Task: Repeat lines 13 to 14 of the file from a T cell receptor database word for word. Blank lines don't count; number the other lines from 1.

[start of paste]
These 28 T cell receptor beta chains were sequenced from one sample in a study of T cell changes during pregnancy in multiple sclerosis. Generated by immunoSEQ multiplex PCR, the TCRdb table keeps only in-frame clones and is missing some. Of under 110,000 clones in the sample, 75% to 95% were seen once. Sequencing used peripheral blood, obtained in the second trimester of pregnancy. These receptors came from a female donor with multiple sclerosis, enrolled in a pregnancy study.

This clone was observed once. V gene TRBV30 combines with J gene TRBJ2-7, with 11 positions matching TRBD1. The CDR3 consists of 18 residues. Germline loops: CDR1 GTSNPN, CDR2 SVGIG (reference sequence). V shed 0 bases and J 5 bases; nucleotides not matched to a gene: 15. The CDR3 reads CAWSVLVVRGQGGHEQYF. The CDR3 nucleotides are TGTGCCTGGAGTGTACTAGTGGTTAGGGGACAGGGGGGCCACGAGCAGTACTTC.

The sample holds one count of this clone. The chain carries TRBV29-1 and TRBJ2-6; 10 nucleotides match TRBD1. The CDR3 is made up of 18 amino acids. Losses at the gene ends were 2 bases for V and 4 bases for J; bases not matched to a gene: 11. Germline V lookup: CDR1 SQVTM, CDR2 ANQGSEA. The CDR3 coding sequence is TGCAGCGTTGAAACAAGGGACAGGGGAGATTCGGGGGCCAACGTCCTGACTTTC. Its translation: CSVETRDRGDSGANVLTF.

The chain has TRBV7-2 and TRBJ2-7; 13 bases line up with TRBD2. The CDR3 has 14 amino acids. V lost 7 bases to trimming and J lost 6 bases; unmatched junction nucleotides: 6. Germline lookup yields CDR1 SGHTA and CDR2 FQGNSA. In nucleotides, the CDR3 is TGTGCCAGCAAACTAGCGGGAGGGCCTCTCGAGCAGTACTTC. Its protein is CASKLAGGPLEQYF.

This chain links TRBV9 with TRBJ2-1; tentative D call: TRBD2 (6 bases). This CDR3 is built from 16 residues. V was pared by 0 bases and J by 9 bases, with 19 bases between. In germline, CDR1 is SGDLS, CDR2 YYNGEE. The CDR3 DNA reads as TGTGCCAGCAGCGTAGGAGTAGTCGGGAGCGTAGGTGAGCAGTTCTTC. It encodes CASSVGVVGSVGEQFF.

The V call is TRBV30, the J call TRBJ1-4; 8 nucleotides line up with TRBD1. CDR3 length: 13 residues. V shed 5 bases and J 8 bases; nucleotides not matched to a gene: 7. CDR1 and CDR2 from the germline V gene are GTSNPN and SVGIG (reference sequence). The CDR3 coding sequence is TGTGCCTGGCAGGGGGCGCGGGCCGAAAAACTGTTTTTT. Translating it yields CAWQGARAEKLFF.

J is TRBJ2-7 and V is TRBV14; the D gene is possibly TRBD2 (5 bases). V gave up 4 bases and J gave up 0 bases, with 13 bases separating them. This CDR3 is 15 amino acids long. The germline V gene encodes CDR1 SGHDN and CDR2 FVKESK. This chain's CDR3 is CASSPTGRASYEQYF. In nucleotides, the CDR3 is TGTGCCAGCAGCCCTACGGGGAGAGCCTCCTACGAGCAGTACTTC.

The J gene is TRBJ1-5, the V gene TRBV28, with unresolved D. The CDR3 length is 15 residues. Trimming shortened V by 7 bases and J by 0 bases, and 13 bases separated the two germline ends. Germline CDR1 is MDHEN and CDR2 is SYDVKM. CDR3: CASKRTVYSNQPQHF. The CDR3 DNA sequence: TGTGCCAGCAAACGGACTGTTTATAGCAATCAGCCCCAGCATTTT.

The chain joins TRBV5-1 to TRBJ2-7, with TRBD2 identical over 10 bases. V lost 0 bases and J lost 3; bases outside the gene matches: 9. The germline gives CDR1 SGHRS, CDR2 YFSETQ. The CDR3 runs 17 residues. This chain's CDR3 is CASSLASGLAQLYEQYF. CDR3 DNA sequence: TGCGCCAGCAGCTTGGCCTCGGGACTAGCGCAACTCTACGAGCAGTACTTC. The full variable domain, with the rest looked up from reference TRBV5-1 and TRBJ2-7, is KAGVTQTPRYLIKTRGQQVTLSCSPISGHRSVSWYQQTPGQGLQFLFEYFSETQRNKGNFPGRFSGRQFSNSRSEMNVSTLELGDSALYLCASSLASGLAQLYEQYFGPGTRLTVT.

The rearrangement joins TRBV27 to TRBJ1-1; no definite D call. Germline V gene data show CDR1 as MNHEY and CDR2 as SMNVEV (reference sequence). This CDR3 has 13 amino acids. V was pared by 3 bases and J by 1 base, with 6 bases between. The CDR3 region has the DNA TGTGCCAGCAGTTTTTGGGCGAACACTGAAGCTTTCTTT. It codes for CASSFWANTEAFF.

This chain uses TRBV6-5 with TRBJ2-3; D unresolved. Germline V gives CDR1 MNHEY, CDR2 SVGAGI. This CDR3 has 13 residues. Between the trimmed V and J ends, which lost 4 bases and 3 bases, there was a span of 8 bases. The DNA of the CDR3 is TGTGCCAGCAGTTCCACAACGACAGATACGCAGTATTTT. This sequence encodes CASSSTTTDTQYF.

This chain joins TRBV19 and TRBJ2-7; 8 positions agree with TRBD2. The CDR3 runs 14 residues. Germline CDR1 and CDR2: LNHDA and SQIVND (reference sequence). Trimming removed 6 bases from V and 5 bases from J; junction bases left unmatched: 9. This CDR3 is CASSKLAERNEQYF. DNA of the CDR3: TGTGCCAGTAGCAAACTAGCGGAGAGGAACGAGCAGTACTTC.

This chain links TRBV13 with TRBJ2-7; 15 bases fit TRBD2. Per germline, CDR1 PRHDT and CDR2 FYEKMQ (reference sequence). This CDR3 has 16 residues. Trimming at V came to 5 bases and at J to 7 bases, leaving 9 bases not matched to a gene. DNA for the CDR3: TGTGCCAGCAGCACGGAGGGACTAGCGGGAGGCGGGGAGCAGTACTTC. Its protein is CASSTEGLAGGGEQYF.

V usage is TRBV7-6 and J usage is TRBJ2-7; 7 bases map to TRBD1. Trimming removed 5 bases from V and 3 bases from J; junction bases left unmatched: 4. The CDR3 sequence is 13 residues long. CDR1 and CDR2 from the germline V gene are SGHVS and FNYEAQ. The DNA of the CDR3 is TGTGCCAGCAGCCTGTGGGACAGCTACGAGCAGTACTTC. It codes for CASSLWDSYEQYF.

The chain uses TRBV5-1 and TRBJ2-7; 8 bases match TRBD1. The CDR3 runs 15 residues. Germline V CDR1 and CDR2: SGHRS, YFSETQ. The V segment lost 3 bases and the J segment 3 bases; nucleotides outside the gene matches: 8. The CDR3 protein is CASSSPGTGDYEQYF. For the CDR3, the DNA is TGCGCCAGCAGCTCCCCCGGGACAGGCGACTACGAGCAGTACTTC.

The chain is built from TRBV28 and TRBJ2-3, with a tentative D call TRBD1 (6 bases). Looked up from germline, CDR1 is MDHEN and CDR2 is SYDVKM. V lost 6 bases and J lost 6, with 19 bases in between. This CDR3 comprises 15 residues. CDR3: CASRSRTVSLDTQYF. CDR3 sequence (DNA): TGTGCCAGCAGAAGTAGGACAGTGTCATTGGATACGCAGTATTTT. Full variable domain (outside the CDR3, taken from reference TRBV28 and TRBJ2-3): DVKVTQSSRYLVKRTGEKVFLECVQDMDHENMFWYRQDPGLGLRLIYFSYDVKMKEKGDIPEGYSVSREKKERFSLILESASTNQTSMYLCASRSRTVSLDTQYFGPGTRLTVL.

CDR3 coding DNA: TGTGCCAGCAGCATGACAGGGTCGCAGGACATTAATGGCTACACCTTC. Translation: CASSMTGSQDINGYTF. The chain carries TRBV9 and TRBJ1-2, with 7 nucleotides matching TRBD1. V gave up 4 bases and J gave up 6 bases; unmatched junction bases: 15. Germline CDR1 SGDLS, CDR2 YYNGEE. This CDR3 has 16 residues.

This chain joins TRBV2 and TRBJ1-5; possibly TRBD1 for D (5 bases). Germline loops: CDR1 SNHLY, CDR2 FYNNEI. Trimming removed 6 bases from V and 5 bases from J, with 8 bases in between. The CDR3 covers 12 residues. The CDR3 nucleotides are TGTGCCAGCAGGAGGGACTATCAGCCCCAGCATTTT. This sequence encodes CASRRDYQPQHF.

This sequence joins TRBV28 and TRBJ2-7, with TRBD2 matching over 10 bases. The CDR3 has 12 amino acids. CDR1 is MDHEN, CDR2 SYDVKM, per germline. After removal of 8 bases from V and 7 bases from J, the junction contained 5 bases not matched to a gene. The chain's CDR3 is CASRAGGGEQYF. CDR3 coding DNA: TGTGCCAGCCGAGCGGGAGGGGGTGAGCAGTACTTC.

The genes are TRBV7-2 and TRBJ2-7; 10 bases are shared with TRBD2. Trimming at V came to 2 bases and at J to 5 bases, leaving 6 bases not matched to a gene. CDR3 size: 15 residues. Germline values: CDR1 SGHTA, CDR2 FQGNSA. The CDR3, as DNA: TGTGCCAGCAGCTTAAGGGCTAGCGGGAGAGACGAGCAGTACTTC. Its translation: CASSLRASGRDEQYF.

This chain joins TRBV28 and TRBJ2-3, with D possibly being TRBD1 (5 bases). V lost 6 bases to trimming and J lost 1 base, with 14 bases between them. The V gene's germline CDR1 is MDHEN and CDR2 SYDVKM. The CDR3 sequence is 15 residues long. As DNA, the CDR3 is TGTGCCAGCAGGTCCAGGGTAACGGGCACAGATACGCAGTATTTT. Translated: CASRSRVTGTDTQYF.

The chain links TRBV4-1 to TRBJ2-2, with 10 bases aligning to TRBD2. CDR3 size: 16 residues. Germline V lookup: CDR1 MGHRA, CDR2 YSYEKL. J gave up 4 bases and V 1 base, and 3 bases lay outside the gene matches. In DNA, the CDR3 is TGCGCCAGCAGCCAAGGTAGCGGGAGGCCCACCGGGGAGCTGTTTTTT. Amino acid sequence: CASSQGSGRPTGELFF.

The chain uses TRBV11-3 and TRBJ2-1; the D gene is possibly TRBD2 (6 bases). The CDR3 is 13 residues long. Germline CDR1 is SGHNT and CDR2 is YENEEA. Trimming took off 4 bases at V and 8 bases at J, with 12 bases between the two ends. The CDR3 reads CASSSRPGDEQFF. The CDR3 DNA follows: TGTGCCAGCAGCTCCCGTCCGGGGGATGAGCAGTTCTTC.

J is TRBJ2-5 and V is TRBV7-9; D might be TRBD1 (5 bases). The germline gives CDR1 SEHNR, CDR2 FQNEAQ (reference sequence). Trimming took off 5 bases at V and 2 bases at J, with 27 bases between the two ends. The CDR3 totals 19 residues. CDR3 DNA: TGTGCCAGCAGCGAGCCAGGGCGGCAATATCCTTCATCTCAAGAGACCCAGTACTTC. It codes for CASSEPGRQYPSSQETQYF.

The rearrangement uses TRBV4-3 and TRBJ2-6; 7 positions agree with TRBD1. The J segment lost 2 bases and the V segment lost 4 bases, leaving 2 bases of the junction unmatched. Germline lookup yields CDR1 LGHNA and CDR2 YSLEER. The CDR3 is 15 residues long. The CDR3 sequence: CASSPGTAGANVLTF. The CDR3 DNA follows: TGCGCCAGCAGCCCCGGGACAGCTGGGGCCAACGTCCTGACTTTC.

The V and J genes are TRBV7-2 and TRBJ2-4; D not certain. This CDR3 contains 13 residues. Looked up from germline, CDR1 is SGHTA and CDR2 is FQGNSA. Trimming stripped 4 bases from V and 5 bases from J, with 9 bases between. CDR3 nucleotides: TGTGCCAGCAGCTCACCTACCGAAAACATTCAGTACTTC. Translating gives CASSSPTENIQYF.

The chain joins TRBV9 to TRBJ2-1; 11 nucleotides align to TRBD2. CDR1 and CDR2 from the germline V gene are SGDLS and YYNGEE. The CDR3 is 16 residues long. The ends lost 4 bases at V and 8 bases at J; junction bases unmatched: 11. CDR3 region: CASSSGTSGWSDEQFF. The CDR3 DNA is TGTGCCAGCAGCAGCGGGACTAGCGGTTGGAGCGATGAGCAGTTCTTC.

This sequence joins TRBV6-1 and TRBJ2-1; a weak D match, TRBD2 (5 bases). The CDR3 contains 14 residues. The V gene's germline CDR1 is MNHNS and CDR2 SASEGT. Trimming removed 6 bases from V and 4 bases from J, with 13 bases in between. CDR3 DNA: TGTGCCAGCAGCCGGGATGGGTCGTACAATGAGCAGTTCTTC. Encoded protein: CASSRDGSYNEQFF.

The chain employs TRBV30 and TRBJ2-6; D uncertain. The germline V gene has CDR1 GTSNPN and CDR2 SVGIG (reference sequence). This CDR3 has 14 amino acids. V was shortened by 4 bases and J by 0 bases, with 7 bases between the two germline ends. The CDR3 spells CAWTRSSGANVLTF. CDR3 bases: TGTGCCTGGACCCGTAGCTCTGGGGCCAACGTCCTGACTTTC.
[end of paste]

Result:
This chain links TRBV13 with TRBJ2-7; 15 bases fit TRBD2. Per germline, CDR1 PRHDT and CDR2 FYEKMQ (reference sequence). This CDR3 has 16 residues. Trimming at V came to 5 bases and at J to 7 bases, leaving 9 bases not matched to a gene. DNA for the CDR3: TGTGCCAGCAGCACGGAGGGACTAGCGGGAGGCGGGGAGCAGTACTTC. Its protein is CASSTEGLAGGGEQYF.

V usage is TRBV7-6 and J usage is TRBJ2-7; 7 bases map to TRBD1. Trimming removed 5 bases from V and 3 bases from J; junction bases left unmatched: 4. The CDR3 sequence is 13 residues long. CDR1 and CDR2 from the germline V gene are SGHVS and FNYEAQ. The DNA of the CDR3 is TGTGCCAGCAGCCTGTGGGACAGCTACGAGCAGTACTTC. It codes for CASSLWDSYEQYF.